AME 61:149-162 (2010)  -  DOI: https://doi.org/10.3354/ame01445

Effects of nitrogenous compounds and phosphorus on the growth of toxic and non-toxic strains of Microcystis during cyanobacterial blooms

Timothy W. Davis1,3, Matthew J. Harke1, M. Alejandra Marcoval1, Jennifer Goleski1, Celia Orano-Dawson2, Dianna L. Berry1, Christopher J. Gobler1,*

1Stony Brook University, School of Marine and Atmospheric Sciences, Stony Brook, New York 11794-5000, USA
2Maryland Department of Natural Resources, Annapolis, Maryland 21401, USA
3Present address: Australian Rivers Institute, Griffith University, Nathan, Queensland 4111, Australia
*Corresponding author. Email:

ABSTRACT: Since the mid-twentieth century, both nutrient delivery rates and the frequency of harmful algal blooms (HABs) in coastal aquatic ecosystems have intensified. Recent studies have shown that nitrogen (N) or phosphorus (P) can limit primary production in freshwater systems, and Microcystis is able to utilize both inorganic and organic forms of N. The present study quantified the microcystin synthetase gene (mcyD) and the ribosomal RNA gene (16S) to assess how various nutrient sources affected the growth of toxic and non-toxic strains of Microcystis during natural blooms. During the present study, dense Microcystis blooms (>106 cell equivalents l–1) were observed within 2 contrasting ecosystems in the eastern USA: a tidal tributary and a eutrophic lake. In both systems, all Microcystis populations were stimulated by N more frequently than P during nutrient amendment experiments. The abundance of toxic strains of Microcystis was enhanced by nutrient enrichment more frequently (83% of experiments) than non-toxic strains (58% of experiments), suggesting that toxic strains may have a greater demand for both nutrients. Furthermore, abundances of toxic strains of Microcystis were enhanced by inorganic N more frequently (67% of experiments) than organic N (8% of experiments), while non-toxic strains were stimulated by organic N (50% of experiments) more frequently than inorganic N (25% of experiments). Inorganic P increased abundances of toxic strains of Microcystis more frequently than non-toxic strains (42 and 33% of experiments, respectively). Therefore, the dominance of toxic Microcystis may be influenced by both the concentration and species of nutrients, with higher concentrations of inorganic N and/or P likely promoting blooms dominated by toxic strains and potentially yielding higher microcystin concentrations.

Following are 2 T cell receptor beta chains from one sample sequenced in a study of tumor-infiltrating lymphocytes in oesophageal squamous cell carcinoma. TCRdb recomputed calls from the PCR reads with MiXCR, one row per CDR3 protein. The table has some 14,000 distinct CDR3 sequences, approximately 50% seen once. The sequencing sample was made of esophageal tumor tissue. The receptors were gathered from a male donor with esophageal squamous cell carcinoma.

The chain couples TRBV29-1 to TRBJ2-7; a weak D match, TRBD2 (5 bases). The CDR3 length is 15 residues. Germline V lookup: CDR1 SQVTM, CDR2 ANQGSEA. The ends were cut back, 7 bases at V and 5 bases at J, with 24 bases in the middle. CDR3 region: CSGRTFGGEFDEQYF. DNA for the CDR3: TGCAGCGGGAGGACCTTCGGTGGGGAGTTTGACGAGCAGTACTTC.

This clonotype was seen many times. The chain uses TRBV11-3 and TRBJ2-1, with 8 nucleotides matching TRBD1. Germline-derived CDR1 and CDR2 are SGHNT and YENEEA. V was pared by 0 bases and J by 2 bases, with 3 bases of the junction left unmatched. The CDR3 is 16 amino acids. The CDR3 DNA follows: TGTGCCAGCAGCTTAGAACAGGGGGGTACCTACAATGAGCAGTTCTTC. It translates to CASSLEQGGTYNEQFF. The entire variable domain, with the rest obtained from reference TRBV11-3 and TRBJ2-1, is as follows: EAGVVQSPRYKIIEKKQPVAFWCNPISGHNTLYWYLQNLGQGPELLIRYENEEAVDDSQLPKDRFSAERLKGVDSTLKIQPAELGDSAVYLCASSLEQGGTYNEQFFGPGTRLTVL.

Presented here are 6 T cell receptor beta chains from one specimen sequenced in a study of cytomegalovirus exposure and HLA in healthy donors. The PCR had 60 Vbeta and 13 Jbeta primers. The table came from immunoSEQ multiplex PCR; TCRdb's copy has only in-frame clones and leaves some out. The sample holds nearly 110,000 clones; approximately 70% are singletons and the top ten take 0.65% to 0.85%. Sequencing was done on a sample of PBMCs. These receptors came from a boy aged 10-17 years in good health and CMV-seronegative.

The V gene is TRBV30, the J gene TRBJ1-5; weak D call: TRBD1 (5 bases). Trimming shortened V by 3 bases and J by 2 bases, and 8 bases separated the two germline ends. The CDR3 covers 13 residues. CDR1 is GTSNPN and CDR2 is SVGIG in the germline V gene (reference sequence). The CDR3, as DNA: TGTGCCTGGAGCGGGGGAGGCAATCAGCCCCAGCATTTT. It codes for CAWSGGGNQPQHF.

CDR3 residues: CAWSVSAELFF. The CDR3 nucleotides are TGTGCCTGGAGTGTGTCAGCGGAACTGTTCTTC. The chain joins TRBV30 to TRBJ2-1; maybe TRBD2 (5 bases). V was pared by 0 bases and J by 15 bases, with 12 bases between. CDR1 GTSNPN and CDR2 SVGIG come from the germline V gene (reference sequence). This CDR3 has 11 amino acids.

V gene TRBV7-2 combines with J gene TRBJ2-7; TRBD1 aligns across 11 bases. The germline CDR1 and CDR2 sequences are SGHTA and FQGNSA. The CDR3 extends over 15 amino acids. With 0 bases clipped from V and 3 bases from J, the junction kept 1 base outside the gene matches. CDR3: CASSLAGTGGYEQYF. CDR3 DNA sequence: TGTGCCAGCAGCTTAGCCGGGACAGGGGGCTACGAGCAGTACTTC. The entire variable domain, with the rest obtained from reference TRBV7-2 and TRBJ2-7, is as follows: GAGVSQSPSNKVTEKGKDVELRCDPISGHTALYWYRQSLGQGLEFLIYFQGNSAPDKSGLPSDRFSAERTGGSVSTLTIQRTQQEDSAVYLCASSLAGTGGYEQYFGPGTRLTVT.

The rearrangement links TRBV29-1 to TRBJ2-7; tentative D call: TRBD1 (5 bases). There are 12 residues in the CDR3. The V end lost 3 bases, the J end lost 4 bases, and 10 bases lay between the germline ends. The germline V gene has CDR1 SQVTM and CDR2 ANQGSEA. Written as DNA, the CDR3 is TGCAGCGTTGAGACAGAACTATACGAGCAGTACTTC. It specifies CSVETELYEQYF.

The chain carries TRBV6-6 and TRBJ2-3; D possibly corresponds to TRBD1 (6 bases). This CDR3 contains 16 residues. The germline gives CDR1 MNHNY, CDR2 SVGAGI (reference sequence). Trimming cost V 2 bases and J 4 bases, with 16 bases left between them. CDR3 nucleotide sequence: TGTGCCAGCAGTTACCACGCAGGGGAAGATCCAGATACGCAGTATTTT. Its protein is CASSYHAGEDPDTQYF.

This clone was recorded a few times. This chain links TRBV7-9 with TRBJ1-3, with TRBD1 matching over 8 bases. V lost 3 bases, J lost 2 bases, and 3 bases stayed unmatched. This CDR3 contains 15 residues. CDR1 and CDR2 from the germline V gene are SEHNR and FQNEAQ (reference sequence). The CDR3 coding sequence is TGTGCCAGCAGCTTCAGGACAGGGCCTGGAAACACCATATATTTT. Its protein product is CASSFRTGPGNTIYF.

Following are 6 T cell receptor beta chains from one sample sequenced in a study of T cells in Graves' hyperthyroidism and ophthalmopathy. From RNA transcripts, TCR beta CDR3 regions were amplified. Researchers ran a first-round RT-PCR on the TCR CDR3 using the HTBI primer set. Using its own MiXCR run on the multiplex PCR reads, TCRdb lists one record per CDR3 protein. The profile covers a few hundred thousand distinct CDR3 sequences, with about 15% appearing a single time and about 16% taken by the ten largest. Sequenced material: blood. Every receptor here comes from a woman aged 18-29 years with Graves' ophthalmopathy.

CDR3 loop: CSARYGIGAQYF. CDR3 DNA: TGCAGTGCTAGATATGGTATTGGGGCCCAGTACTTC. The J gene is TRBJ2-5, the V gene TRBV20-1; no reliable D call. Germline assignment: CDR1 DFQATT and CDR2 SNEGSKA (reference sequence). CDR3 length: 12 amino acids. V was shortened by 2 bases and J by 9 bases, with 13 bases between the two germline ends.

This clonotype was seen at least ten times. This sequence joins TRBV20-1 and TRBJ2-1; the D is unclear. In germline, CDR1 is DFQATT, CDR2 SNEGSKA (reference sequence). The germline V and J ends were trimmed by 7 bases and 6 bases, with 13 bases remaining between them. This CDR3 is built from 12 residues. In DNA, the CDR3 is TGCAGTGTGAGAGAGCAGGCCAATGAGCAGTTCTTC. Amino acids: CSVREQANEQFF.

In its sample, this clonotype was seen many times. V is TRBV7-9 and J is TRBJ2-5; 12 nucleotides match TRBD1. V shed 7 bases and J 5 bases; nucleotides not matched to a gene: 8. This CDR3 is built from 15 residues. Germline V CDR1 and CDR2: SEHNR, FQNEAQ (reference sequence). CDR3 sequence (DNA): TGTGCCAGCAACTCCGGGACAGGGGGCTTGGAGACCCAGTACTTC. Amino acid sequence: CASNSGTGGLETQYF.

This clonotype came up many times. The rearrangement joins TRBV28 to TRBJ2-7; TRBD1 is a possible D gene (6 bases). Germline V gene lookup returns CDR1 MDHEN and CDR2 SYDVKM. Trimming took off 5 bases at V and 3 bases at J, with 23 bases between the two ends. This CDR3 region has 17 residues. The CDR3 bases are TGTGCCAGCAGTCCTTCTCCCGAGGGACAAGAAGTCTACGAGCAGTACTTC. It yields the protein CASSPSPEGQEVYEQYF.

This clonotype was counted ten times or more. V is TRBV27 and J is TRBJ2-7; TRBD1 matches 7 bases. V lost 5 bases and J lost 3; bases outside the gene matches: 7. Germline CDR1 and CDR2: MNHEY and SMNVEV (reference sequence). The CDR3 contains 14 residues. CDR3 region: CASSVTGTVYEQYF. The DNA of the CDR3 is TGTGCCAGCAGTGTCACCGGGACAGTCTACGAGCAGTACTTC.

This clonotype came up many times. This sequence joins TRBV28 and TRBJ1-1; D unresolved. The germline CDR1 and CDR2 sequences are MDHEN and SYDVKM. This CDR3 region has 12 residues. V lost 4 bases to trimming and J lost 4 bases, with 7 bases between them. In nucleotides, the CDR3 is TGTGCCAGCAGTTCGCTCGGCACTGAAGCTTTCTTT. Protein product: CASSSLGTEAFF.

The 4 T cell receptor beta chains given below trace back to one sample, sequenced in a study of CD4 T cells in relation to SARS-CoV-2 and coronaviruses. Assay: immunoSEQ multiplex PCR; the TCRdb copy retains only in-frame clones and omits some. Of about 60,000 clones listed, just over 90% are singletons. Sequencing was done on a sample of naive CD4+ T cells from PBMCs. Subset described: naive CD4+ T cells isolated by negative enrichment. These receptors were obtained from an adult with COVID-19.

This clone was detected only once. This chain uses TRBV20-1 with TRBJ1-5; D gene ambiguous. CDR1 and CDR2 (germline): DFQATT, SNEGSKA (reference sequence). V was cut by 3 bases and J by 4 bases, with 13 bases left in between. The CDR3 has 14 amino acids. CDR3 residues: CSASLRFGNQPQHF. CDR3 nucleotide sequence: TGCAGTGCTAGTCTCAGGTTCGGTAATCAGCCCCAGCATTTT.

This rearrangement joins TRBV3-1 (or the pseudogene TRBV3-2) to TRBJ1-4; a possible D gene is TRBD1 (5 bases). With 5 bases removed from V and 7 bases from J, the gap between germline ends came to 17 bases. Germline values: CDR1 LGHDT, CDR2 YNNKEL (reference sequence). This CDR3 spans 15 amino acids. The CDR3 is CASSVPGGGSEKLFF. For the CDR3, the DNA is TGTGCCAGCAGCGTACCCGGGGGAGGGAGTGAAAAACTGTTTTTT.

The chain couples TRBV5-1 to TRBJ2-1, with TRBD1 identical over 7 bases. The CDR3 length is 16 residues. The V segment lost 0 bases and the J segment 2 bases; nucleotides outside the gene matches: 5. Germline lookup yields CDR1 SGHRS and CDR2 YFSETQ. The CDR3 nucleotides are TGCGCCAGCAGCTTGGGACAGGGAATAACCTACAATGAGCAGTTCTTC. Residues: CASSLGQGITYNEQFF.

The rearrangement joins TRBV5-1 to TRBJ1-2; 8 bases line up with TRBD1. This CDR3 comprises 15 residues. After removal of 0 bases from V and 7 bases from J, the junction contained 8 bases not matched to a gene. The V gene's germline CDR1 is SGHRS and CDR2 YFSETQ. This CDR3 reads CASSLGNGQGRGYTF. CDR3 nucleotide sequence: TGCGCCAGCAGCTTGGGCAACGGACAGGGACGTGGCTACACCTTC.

KEY WORDS: Microcystis · Toxic · Non-toxic · Nitrogen · Phosphorus · Inorganic · Organic · mcyD


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Cite this article as: Davis TW, Harke MJ, Marcoval MA, Goleski J, Orano-Dawson C, Berry DL, Gobler CJ (2010) Effects of nitrogenous compounds and phosphorus on the growth of toxic and non-toxic strains of Microcystis during cyanobacterial blooms. Aquat Microb Ecol 61:149-162. https://doi.org/10.3354/ame01445

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